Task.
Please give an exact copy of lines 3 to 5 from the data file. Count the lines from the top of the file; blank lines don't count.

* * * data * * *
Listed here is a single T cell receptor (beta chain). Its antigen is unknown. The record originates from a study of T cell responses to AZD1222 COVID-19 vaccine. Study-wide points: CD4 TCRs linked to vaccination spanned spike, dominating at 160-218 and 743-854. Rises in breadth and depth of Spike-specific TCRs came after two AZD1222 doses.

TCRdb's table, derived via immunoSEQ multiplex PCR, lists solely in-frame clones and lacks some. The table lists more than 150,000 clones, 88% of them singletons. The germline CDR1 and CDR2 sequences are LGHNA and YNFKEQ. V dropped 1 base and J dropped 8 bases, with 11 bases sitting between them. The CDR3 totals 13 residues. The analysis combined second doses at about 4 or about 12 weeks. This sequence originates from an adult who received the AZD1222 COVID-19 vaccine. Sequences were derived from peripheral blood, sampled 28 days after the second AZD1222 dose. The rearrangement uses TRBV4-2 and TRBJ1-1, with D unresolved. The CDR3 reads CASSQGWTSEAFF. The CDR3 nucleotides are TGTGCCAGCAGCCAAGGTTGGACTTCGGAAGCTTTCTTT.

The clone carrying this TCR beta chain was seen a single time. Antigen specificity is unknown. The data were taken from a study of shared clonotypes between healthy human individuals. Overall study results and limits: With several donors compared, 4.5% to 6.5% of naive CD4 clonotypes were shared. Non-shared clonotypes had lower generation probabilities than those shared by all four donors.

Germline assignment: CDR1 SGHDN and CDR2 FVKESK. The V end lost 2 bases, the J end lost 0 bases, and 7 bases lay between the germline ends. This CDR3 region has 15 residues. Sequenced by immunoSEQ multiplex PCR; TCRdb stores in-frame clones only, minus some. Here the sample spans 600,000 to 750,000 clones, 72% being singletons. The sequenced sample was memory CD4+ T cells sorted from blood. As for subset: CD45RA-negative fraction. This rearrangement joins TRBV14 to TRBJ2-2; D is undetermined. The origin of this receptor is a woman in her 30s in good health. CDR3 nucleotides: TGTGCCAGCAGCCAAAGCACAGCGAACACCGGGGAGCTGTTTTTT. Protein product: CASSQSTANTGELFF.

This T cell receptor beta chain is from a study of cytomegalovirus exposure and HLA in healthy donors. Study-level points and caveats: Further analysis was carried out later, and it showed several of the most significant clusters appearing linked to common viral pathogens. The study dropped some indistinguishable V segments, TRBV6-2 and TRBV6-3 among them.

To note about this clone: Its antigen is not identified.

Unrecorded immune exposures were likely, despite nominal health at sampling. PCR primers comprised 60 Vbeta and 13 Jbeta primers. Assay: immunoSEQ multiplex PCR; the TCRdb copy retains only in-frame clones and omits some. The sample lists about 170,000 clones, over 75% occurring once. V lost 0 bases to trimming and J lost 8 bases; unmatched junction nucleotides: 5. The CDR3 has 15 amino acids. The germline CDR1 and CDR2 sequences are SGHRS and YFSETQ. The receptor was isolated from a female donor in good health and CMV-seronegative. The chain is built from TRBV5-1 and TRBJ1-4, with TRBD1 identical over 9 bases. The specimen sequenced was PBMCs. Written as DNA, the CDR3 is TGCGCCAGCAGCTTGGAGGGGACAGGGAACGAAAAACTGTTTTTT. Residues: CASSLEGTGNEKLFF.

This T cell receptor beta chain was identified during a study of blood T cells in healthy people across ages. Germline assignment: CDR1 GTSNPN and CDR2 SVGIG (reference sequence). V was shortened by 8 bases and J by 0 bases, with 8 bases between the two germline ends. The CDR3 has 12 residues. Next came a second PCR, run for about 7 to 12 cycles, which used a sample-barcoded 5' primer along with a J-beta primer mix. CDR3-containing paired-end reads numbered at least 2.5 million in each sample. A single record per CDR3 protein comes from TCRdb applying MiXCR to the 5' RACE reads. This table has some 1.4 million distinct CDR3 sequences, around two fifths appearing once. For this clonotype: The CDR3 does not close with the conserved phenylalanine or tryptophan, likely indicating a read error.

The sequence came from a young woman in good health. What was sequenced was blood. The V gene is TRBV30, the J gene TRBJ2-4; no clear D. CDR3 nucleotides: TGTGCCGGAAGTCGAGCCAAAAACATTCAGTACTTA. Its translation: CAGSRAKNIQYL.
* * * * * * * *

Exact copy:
The clone carrying this TCR beta chain was seen a single time. Antigen specificity is unknown. The data were taken from a study of shared clonotypes between healthy human individuals. Overall study results and limits: With several donors compared, 4.5% to 6.5% of naive CD4 clonotypes were shared. Non-shared clonotypes had lower generation probabilities than those shared by all four donors.

Germline assignment: CDR1 SGHDN and CDR2 FVKESK. The V end lost 2 bases, the J end lost 0 bases, and 7 bases lay between the germline ends. This CDR3 region has 15 residues. Sequenced by immunoSEQ multiplex PCR; TCRdb stores in-frame clones only, minus some. Here the sample spans 600,000 to 750,000 clones, 72% being singletons. The sequenced sample was memory CD4+ T cells sorted from blood. As for subset: CD45RA-negative fraction. This rearrangement joins TRBV14 to TRBJ2-2; D is undetermined. The origin of this receptor is a woman in her 30s in good health. CDR3 nucleotides: TGTGCCAGCAGCCAAAGCACAGCGAACACCGGGGAGCTGTTTTTT. Protein product: CASSQSTANTGELFF.

This T cell receptor beta chain is from a study of cytomegalovirus exposure and HLA in healthy donors. Study-level points and caveats: Further analysis was carried out later, and it showed several of the most significant clusters appearing linked to common viral pathogens. The study dropped some indistinguishable V segments, TRBV6-2 and TRBV6-3 among them.